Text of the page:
Another Word on Libya

So, it appears that the issue of just who the rebels in Libya are is finally beginning to receive greater attention.  Good for the policymakers and the press!  Even before the question of arming the rebels came into question, this should have been front and center.  The presumption up until this point seems to have made is that the ouster if Ghadaffi is a good thing for regional stability.  A solo-act rebel takeover would leave us in fundamentally the same situation that a western-backed ouster would leave us in.  Specifically, we are left with the destruction of a regime, and little idea as to what sort of institutional arrangements would take its place, and who would occupy those institutions, which (in my mind) does not sound like a recipe for enhancing regional stability.   

According to the article linked above, the American ambassador to Libya, Gene Cretz, has stated that he's "impressed with the democratic instincts of the opposition leaders."  Well there's no possibility that this is strategic misrepresentation on the part of rebel leaders.  None whatsoever.  I mean it's not like they're asking for economic aid and weapons, and may want to butter us up before doing so.  The broader policymaking community has indicated that there is very little information on these actors, so I'm not sure on what basis Mr. Cretz can claim to have been so impressed.  And assuming that the rebel movement is indeed a loosely cobbled together group, it seems highly presumptuous to assume that democratic institutions will quickly take root in Libya given what we've seen happen in Iraq and Afghanistan.    

Furthermore, what does a "rebel victory" look like?  The discussion of Ghadaffi's ouster also distracts from an issue I've discussed before regarding the influence of lower-level officials–many of whom may remain in influential positions even if and when Ghadaffi is out of power.  What do we know about the likely "leftovers" from his regime?  Will some liutenant attempt to sieze power?  Would we have a protracted conflict between rebels and former loyalists after Ghadaffi's death?  Could the loyalists themselves become split between rival military factions?  Would they fight the rebels first, and then each other?  Each other first, and then the victor takes on the rebels?  Or, Perhaps Ghadaffi's death may precipitate the splintering of his own military forces, in which case the rebel leaders may have an incentive to defect from the current rebel "organization" in an effort to ally with one of these former military factions, thereby securing additional manpower and access to superior weaponry.  We've seen that members of the Libyan regime have already broken with Ghadaffi, so I don't think it's out of the question to imagine that there could be further splintering among Ghadaffi's forces.  In this case, we may see an uneasy alliance emerge between remnants of Ghadaffi's regime and splinter factions from the current rebel organization.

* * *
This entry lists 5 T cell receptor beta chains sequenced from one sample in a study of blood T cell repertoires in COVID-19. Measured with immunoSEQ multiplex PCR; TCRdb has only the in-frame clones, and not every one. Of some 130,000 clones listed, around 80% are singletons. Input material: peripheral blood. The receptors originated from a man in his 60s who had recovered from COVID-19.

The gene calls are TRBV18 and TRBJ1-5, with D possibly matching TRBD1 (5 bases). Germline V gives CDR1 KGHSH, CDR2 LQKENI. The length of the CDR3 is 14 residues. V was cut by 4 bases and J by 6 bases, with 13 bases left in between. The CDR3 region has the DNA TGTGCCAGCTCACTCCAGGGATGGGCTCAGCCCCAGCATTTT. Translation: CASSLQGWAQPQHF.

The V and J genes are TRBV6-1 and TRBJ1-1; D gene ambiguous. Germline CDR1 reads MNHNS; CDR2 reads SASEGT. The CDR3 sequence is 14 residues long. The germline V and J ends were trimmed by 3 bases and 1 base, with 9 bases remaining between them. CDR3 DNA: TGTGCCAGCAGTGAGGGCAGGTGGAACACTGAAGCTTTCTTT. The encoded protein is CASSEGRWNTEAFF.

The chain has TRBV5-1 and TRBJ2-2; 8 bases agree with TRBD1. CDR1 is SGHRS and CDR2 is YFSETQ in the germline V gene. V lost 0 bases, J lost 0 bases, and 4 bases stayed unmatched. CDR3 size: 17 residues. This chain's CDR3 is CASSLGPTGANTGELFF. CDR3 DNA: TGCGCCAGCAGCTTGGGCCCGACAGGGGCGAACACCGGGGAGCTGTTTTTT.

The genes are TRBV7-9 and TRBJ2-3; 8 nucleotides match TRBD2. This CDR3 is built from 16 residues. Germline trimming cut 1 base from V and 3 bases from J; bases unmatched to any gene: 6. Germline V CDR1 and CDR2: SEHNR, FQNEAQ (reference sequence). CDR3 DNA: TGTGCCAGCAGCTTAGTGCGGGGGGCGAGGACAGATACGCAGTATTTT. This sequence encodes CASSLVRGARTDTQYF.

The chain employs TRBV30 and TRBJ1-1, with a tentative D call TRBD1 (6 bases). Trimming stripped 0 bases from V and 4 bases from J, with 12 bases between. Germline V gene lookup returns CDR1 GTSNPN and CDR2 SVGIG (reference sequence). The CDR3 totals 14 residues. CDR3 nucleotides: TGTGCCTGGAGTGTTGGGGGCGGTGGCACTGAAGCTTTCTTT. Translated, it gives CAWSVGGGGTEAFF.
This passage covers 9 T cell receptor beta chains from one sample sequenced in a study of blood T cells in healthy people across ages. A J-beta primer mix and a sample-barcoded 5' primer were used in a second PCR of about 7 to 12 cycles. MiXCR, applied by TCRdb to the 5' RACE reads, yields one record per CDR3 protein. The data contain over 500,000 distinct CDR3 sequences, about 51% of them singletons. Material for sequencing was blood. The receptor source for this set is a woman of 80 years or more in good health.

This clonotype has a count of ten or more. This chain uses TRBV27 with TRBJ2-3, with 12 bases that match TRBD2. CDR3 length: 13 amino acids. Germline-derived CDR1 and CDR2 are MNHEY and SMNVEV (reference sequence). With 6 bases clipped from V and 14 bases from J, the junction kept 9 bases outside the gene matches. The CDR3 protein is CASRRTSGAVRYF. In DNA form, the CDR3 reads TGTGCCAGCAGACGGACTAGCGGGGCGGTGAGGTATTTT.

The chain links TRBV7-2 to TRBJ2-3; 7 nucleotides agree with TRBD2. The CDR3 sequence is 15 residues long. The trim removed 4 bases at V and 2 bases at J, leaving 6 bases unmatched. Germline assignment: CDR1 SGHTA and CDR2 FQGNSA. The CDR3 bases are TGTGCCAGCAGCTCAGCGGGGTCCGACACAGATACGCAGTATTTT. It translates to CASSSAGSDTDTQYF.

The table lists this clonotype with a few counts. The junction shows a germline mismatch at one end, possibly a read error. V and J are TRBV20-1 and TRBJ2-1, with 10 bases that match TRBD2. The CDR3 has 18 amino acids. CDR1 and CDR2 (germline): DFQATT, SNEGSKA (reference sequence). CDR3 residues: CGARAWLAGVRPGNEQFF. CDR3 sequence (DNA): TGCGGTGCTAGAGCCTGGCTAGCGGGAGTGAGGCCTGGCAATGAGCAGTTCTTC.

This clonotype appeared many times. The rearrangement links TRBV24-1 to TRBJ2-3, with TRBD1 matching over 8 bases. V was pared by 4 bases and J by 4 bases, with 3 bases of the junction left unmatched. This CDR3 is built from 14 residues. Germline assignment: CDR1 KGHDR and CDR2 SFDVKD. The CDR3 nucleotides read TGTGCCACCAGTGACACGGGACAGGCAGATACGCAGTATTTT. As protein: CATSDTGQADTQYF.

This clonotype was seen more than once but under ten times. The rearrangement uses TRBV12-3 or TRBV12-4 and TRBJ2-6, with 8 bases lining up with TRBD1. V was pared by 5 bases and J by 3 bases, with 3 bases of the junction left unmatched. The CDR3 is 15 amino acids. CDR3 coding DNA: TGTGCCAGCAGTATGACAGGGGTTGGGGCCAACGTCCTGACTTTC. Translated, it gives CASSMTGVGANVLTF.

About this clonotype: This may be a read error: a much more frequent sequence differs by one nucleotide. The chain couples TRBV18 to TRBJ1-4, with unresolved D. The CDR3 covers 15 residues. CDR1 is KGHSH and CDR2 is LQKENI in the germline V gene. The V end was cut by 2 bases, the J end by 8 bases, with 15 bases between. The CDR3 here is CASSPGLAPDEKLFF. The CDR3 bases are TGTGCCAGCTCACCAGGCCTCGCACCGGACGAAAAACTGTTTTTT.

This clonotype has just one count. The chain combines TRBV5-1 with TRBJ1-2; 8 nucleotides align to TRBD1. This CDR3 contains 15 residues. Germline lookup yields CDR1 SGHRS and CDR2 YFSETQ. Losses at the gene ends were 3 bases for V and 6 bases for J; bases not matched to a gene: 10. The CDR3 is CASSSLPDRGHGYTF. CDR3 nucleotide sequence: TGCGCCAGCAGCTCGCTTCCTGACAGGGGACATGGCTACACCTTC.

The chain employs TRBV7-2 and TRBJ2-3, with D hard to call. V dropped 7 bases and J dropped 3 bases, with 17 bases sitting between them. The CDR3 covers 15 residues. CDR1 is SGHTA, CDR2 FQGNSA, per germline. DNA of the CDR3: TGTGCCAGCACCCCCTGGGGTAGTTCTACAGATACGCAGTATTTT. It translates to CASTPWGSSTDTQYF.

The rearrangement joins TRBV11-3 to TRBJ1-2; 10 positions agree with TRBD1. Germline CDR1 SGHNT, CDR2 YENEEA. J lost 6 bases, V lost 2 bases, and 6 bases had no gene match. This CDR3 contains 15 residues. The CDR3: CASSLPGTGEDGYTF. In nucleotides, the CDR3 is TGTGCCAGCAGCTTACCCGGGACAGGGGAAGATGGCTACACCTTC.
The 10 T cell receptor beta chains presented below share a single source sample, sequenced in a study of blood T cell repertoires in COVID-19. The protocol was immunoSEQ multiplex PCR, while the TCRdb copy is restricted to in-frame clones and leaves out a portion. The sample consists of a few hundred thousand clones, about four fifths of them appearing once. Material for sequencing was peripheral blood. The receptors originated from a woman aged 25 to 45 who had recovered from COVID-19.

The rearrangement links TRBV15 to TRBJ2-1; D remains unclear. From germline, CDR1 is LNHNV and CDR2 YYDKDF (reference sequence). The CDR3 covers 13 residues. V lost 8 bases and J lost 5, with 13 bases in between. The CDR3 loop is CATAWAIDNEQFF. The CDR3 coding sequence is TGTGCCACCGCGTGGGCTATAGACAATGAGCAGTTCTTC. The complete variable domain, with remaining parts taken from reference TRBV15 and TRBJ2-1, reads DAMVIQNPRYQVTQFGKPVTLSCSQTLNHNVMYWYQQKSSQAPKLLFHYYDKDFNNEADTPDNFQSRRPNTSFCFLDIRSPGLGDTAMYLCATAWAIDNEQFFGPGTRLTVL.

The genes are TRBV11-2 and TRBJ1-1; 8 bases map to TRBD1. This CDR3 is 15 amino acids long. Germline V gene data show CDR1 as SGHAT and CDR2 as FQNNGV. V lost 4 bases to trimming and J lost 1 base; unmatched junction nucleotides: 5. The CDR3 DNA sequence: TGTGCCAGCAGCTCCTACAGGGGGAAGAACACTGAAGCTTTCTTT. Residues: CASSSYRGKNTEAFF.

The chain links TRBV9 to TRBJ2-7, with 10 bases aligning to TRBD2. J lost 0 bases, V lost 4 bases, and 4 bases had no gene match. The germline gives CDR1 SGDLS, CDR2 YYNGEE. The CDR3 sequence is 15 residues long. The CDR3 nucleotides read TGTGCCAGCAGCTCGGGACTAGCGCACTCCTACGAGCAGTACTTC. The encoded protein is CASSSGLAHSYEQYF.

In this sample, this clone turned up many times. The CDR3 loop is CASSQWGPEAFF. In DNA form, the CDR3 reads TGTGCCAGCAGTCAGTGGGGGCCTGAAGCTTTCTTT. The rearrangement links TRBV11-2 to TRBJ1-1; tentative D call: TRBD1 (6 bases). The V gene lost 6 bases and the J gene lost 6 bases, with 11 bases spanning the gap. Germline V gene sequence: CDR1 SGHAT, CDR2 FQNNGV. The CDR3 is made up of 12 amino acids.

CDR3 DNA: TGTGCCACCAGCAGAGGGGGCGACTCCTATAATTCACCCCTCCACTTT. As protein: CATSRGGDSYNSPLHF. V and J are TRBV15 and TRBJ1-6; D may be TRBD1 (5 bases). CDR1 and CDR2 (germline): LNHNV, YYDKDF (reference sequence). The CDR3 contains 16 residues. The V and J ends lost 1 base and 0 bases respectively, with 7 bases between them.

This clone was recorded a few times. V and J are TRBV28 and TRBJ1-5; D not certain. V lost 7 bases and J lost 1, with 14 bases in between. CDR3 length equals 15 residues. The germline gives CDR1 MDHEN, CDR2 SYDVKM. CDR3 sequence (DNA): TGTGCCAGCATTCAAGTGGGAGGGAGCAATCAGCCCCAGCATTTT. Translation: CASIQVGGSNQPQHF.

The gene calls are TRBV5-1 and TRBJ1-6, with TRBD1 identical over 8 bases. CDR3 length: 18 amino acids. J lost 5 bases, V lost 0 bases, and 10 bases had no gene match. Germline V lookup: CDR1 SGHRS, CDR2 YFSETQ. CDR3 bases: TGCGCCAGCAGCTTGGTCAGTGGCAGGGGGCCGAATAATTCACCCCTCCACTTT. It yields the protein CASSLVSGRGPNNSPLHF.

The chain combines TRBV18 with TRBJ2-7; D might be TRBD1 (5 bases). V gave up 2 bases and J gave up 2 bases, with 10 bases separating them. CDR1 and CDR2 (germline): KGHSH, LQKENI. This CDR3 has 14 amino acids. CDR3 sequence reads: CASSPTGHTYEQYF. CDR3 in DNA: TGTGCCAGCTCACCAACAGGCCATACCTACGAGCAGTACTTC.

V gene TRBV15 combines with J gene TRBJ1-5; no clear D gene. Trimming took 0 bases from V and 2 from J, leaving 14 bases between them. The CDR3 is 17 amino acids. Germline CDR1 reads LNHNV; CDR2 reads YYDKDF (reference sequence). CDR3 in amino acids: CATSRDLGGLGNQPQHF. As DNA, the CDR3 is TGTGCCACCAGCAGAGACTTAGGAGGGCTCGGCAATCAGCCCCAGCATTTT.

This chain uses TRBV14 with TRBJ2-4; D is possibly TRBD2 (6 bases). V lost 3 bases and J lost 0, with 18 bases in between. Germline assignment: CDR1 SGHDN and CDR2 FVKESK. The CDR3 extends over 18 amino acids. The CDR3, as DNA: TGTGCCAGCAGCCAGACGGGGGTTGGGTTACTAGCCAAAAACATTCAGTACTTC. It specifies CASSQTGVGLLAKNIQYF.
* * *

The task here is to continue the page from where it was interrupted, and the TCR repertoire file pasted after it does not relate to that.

Basically, I think there is a lot of potential for alliance patterns to shift dramatically over the next few months.  How these shifts will, or will not, play out will matter just as much as whether Ghadaffi stays or goes in terms of the potential institutions that may emerge, or in terms of regional stability—possibly more.



About Michael Flynn

Michael Flynn is currently an assistant professor in the Department of Political Science at Kansas State University. He received his Ph.D. in Political Science from Binghamton University in 2013. His research focuses on the political and economic determinants of foreign economic and security policy, security issues, and state repression.

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